Lenders look for borrowers with huge incomes to offer a jumbo loan. They calculate the debt-to-income ratio, the percentage of monthly income spent on paying debts. A lower debt-to-income ratio means that the borrower has a high income which is more than enough to repay their monthly debts.
For example, if the borrower spends $3,000 per month and earns $5,000, their DTI is 3000 divided by 5000, which equals 60%. A 60% DTI is high, and the borrower must score below 43% to qualify for a jumbo loan.
High Credit Score
Most jumbo mortgage lenders require a FICO credit score of at least 700. The average credit score to qualify for a jumbo loan is 740, but some people also have qualified for this loan with a 680 score. The higher the credit score, the lower the interest rates on a jumbo loan. The credit score requirement for a jumbo loan is higher than that of a conventional loan.
Huge Cash Reserves
To qualify for a jumbo loan, the borrower must have additional assets. Lenders look for borrowers’ capital and assets in case of a missed payment or a delinquent mortgage. If there is a missed payment on the borrower’s behalf, the lender can look towards these assets and capital to cover their losses. Borrowers with assets covering at least one year of loan payments are considered suitable applicants.
Large Down Payment
Jumbo loans have higher upfront costs, which include a down payment. With conventional mortgages, borrowers can make down payments as low as 5%. However, lenders require a downpayment of 20% or more for a jumbo loan. Some lenders might accept a 10% upfront, but most will ask for 20% or 30% to reduce risk. Jumbo loans have much higher closing costs.
Jumbo Loan vs. Conforming Loan
There are several noticeable differences between a jumbo loan and a conforming loan. The following are the key features of a jumbo loan that distinguish it from conventional or non-conforming loans:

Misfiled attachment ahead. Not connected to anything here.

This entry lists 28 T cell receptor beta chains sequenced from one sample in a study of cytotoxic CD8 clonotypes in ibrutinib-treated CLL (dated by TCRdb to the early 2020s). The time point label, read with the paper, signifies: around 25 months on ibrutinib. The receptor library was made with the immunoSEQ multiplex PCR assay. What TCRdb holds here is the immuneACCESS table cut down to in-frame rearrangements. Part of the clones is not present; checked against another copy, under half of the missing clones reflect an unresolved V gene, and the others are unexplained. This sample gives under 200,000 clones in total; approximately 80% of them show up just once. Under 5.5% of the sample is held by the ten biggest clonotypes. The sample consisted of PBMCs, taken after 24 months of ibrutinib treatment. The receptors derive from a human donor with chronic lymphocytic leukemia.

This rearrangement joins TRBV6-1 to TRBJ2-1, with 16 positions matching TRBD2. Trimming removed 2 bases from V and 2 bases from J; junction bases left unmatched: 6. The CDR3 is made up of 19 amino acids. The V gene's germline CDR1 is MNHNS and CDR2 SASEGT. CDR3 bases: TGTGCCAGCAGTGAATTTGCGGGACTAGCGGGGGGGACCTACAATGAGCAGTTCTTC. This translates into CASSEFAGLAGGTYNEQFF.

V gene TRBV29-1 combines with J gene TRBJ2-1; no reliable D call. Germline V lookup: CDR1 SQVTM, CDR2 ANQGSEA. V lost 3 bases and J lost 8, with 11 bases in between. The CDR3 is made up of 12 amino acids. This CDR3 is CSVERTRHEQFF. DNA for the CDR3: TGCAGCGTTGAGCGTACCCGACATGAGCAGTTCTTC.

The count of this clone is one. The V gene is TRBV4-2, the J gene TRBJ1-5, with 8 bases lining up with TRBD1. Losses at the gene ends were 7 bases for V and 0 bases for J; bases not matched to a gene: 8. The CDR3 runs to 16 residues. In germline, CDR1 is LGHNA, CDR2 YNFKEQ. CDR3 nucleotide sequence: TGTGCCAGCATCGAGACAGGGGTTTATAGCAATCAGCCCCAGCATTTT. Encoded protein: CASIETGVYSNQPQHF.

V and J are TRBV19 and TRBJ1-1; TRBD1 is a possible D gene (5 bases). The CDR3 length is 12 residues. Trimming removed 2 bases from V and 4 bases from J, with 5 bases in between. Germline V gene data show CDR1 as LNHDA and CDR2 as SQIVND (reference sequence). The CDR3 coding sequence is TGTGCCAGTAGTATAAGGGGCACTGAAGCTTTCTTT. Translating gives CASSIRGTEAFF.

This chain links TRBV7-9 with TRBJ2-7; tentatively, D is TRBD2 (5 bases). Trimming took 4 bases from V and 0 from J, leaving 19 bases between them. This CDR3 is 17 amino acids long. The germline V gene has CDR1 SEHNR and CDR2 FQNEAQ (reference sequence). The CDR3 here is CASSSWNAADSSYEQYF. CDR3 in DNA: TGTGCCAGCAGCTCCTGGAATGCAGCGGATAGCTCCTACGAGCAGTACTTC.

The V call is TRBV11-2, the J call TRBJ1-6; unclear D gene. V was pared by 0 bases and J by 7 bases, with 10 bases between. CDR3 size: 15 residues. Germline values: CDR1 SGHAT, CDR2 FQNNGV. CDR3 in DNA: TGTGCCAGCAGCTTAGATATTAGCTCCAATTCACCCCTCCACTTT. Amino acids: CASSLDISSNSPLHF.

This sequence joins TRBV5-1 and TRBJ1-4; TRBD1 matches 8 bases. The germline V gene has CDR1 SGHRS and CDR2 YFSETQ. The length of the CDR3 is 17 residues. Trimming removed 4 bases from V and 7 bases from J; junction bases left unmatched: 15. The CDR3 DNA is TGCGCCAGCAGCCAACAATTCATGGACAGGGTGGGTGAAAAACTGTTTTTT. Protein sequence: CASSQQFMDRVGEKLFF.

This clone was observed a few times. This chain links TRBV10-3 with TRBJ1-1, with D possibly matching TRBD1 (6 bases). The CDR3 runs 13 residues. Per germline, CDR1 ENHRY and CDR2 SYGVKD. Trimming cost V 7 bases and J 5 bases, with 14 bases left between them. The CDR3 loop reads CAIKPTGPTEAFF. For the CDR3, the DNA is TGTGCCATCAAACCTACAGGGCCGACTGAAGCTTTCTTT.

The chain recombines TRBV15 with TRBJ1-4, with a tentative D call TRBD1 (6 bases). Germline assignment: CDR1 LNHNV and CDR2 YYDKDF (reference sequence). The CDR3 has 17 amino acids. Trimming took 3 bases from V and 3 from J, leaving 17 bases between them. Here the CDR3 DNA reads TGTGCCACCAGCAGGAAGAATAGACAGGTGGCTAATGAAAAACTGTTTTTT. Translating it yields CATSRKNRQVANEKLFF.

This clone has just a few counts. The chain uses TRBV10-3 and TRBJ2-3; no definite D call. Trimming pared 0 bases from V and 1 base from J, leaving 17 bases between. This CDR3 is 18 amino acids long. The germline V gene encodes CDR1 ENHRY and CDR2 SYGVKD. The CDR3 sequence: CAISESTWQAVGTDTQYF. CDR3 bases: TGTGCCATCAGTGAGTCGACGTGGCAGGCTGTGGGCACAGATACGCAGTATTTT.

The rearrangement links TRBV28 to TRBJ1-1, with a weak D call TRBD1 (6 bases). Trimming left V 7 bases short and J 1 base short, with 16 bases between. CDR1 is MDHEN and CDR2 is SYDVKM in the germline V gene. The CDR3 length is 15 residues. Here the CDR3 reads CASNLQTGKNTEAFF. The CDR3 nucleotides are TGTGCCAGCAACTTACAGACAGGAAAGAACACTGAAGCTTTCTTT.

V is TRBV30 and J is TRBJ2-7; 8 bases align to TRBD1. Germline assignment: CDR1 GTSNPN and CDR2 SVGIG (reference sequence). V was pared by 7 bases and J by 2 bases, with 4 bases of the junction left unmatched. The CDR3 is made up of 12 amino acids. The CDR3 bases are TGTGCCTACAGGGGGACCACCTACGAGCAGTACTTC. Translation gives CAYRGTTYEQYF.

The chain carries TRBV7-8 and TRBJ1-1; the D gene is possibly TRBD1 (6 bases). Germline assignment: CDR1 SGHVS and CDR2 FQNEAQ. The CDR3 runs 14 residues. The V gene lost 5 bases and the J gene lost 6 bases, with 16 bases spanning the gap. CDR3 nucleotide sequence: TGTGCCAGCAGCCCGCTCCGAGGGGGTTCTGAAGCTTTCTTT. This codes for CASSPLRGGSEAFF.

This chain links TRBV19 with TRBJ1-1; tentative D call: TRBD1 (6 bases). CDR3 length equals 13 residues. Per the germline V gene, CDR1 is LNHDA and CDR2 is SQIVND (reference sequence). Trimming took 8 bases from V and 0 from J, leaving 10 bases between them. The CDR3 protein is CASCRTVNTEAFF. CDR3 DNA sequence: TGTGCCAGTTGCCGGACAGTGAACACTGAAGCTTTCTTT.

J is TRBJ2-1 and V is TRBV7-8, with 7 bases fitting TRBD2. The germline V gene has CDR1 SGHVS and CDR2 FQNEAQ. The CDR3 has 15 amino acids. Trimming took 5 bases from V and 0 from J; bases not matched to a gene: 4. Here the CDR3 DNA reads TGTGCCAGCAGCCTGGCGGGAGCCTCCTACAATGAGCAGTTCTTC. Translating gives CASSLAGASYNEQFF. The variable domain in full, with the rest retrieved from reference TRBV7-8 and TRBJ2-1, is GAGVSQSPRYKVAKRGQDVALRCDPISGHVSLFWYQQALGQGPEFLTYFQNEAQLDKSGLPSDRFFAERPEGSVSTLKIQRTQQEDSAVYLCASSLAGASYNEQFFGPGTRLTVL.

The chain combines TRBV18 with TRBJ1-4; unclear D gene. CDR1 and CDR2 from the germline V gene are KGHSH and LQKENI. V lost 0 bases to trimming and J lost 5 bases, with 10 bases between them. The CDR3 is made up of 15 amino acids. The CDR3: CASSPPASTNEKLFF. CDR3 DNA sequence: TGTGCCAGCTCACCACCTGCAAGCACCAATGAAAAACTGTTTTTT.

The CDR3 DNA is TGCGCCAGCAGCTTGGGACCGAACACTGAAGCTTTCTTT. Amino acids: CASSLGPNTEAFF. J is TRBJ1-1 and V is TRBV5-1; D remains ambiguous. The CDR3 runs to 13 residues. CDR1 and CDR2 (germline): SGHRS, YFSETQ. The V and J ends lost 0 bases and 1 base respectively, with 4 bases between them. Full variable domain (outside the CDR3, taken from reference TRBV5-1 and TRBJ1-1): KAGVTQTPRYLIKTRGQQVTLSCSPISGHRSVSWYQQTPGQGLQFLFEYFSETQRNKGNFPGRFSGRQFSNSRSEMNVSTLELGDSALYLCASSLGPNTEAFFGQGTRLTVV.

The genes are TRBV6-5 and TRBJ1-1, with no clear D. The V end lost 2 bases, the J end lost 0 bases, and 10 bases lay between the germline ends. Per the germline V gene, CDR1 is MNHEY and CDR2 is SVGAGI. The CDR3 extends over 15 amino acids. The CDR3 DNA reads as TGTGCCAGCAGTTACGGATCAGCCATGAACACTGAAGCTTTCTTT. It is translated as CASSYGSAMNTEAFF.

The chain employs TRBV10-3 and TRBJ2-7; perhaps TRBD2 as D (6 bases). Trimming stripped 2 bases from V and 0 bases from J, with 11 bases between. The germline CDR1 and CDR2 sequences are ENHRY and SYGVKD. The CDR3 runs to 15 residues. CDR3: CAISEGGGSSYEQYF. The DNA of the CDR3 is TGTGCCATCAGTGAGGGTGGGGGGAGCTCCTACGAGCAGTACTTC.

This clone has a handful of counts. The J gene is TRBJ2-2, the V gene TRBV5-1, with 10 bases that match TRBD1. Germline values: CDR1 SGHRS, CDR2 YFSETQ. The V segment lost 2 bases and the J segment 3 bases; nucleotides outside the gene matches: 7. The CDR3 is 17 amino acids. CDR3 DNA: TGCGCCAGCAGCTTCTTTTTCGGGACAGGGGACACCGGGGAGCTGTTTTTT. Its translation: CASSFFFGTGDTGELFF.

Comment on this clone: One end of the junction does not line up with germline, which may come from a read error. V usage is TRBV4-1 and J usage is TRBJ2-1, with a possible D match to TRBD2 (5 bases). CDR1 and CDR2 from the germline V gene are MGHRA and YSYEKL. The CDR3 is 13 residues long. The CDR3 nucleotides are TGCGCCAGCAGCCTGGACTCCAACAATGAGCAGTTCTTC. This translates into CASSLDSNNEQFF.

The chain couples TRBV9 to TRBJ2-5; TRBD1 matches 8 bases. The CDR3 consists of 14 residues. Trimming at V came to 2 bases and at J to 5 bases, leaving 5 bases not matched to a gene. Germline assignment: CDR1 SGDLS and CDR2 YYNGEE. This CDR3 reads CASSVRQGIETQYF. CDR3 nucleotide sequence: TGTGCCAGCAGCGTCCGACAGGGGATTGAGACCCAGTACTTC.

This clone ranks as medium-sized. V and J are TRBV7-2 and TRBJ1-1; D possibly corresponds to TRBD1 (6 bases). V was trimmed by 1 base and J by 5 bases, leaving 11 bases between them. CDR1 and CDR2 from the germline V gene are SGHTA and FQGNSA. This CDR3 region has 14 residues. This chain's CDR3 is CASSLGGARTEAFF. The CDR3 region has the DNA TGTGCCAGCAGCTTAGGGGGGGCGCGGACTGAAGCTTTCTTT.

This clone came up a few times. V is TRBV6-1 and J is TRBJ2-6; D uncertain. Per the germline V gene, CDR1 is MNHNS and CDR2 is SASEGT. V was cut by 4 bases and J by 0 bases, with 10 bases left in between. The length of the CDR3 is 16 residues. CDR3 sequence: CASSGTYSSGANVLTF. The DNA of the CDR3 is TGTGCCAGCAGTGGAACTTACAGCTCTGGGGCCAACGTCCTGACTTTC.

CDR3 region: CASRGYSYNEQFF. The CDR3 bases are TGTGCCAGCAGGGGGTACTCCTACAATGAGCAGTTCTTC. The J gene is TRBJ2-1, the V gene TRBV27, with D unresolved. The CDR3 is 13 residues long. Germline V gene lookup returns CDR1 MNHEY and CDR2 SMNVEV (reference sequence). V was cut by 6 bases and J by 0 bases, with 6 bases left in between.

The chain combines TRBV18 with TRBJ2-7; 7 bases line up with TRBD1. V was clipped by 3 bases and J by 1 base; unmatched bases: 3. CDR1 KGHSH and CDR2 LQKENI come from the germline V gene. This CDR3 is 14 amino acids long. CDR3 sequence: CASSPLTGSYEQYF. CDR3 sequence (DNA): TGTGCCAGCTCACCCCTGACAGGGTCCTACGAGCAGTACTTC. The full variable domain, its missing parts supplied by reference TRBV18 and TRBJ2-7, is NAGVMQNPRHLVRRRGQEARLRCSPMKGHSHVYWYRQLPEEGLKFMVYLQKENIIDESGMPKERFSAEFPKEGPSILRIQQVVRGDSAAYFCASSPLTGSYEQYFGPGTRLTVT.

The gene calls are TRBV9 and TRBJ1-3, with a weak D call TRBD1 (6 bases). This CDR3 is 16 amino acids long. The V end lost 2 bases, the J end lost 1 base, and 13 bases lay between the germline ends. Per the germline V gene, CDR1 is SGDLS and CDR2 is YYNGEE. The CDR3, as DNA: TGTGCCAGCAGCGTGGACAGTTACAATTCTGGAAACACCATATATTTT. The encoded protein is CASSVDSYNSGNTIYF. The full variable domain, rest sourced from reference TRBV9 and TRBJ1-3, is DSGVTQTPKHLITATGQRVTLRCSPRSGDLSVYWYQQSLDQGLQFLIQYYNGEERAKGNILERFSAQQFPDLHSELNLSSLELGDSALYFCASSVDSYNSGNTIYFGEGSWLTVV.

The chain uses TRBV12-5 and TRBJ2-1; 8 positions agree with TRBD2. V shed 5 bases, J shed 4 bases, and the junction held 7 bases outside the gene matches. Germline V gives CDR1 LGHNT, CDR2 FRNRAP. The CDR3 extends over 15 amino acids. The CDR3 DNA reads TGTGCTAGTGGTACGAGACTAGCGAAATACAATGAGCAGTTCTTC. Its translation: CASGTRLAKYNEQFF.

Jumbo Loan Limits
If someone wants to borrow more than the loan limits in their area, a jumbo loan will help. The loan limits set the conventional loan apart from a jumbo loan. For instance, the conforming loan limit is $726,200 for single-family homes.
On the other hand, the loan limit for more expensive areas such as Hawaii and Alaska is $1,089,300. The jumbo loan limits vary according to the geographic location and are higher than the conforming loan limits.
Jumbo Loan Rates
Jumbo loan rates are higher than conventional loans. The lender takes a risk by approving a jumbo loan; to lower that risk, they offer high-interest rates. High-interest rates mean high mortgage payments. On the other hand, conventional loans are not risky for lenders, and their rates are usually lower than the jumbo loan rates.
Conventional loans are secured and guaranteed by Fannie Mae and Freddie Mac, whereas Jumbo Loans aren’t. This also explains why lenders consider Jumbo loans riskier than conventional loans.
Unlike conventional loans, borrowers can purchase expensive and luxurious properties with Jumbo loans. Also, there is no restriction on the property type with a Jumbo loan. A jumbo mortgage allows borrowers to purchase a primary residence, second homes, vacation homes, and investment properties.